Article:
Apparently the Catholic Seder Meal is a bit controversial. We've had one ever since the first year we were married and always look forward to it. Some people argue that it's historically inaccurate to have a Seder meal, or that it is disrespectful to our Jewish brothers and sisters. We find that it is both a helpful way to enter into the Holy Thursday liturgy (we always have the Seder right before the Holy Thursday Mass of the Last Supper) and a beautiful avenue to consider our Lord's own Jewish traditions. We really like the ceremony from the Women for Faith and Family website.

3. Gardening

"The Agony in the Garden," Hans Leonhard Schaufelein
Good Friday is a traditional gardening day. According to Catholic Traditions in the Garden, by Ann Ball, Europeans used to plant parsley after returning home from church on Good Friday, since they believed that it had to descend into hell three times before it would sprout (hence the long germination period). Potatoes were a popular Good Friday plant in Ireland. According to Ball's book, potatoes were viewed with extreme scrutiny by many cultures because they aren't mentioned in the Bible. Apparently the Scottish were particularly prone to potato suspicion: "...the Scots refused to eat them as late as 1728. The Irish found a way around this by planting them on Good Friday and sprinkling the soil  liberally with holy water." We've also come across some other gardening ideas on the internet, like planting a Holy Week garden with symbolic plants like palm, figs, olives, Easter lilies and bleeding heart.

4. Baking

Easter wouldn't be complete without a bit of baking. Traditional Easter breads often featured eggs, which were off-limits during Lent. Practically every European country has its own version of Easter bread. This year we're going to try a Czechoslovakian bread called babovka. You can find the recipe (and many more) here.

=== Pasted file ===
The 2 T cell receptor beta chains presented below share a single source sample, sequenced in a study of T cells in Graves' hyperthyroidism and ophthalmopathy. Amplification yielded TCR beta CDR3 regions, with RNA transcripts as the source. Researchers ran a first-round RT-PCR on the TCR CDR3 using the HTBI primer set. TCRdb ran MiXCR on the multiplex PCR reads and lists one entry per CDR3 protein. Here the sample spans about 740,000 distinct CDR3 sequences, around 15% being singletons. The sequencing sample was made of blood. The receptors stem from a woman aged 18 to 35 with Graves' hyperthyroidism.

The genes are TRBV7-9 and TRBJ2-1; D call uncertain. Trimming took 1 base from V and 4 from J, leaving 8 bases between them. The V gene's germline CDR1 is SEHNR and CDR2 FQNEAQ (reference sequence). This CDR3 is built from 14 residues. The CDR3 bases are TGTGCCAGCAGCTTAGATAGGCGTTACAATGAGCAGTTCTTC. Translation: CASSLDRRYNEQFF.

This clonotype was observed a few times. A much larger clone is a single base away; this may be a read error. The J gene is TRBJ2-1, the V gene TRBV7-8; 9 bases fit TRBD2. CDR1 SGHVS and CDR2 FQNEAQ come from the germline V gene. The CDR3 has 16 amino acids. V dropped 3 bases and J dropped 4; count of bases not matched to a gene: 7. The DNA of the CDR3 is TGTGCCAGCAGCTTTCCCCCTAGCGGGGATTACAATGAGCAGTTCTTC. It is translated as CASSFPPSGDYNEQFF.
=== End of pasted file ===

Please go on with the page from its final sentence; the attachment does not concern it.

"Baking Easter Bread" by William Kurelek

 5. Dying Easter Eggs

Traditionally, Easter eggs were dyed red to signify Easter joy, according to New Advent.  Someday we would love to make the beautiful Ukrainian pysanka.  For now we plan to dye our eggs with basic materials like beets, cabbage, turmeric, coffee grounds, onion skins and tea. You can find a great tutorial here.

To conclude, here's a nice prayer we found to say in the evenings during Holy Week. A Blessed Holy Week to everyone!

Family Evening Prayer for Holy Week

Mother or child: (From the words of Pope Pius XII On the Sacred Liturgy) Dearly beloved, in Holy Week, when the most bitter sufferings of Jesus Christ are put before us by the liturgy, the Church invites us to come to Calvary and follow in the blood-stained footsteps of the divine Redeemer, to carry the Cross willingly with him, to reproduce in our hearts his spirit of expiation and atonement, and to die together with him.

Father: We ought to glory in the Cross of our Lord Jesus Christ
Family: in whom is our salvation, life and resurrection.

Father: Let us pray. All-powerful, eternal God, you have chosen to give mankind a model of humility; our Savior took on our flesh, and subjected himself to the Cross. Grant us the grace to preserve faithfully the lessons he has given us in his Passion and to have a share in his resurrection. This we ask of you through our Lord Jesus Christ, your Son.

Family: Amen. Favor this dwelling, Lord, with your presence. Far from it repulse all the wiles of Satan. Your holy angels—let them live here, to keep us in peace. And may your blessing remain always upon us. This we ask of you through our Lord Jesus Christ, your Son.

Father: Let us bless the Lord

Family: Thanks be to God.
Father: May the almighty and merciful Lord, Father, Son, and Holy Spirit, bless and keep us.  

Family: Amen.